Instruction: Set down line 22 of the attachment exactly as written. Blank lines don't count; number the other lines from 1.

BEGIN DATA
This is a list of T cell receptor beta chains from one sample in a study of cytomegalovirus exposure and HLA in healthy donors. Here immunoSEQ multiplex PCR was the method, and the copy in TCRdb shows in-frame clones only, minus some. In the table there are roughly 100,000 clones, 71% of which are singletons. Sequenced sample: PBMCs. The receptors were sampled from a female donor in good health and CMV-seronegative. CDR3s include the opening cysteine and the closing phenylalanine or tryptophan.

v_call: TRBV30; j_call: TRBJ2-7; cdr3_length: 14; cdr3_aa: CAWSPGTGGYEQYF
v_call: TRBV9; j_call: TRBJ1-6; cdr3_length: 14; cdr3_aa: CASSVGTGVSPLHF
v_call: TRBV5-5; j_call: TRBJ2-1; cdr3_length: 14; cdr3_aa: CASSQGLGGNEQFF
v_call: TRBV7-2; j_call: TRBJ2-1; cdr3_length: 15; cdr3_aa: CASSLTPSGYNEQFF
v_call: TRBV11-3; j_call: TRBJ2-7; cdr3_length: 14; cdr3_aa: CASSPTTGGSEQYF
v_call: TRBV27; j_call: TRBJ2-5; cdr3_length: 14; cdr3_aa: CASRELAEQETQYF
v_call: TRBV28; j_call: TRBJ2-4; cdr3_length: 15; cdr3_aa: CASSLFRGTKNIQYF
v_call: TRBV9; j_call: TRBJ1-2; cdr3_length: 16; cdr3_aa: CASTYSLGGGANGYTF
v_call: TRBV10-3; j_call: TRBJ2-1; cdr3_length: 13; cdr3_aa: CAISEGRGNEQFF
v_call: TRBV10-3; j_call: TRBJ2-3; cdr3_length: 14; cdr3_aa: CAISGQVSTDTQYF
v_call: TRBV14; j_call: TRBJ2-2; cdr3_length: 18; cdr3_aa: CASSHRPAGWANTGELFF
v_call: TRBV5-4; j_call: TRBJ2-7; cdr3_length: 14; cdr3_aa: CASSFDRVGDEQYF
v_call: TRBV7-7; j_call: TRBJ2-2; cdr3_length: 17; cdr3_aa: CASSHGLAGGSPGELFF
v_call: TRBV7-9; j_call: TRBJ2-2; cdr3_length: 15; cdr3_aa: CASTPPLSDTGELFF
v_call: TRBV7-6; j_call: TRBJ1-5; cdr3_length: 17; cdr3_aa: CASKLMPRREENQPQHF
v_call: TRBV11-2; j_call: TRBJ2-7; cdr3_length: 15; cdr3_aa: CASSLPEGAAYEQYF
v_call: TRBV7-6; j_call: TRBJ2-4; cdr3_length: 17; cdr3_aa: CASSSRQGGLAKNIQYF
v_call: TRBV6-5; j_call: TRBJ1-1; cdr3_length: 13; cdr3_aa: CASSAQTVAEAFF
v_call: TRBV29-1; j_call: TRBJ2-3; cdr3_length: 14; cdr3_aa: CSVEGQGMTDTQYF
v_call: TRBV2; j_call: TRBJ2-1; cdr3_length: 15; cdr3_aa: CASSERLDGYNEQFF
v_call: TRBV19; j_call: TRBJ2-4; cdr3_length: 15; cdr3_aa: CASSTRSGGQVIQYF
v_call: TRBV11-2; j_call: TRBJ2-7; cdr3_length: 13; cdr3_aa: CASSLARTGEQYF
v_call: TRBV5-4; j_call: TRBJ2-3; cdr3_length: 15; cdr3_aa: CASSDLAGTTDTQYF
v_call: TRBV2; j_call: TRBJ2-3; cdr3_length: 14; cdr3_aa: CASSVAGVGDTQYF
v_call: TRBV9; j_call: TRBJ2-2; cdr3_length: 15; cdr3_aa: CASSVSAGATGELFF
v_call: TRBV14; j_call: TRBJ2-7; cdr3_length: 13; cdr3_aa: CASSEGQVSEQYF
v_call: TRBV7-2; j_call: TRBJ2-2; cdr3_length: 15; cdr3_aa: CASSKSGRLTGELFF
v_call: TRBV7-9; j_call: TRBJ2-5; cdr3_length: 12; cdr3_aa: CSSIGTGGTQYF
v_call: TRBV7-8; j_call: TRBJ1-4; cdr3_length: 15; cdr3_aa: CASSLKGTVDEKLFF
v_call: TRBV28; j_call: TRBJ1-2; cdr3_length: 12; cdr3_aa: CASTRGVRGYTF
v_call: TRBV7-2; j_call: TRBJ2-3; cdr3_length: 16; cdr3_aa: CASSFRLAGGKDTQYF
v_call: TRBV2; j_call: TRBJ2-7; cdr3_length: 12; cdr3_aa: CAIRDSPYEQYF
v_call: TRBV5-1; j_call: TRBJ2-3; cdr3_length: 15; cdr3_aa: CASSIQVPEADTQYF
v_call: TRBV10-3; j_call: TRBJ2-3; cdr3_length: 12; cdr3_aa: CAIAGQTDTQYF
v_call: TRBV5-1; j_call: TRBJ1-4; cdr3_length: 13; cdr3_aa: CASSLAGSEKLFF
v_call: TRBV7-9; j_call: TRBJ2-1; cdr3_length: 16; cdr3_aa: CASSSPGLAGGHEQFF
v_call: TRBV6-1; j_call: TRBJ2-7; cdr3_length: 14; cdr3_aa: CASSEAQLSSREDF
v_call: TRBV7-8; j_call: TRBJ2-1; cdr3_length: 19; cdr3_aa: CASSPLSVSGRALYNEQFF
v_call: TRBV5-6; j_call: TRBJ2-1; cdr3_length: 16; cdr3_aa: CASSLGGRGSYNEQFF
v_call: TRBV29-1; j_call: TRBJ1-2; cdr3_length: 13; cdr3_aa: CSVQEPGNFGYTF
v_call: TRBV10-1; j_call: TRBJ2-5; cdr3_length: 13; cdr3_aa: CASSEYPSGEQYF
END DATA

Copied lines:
v_call: TRBV19; j_call: TRBJ2-4; cdr3_length: 15; cdr3_aa: CASSTRSGGQVIQYF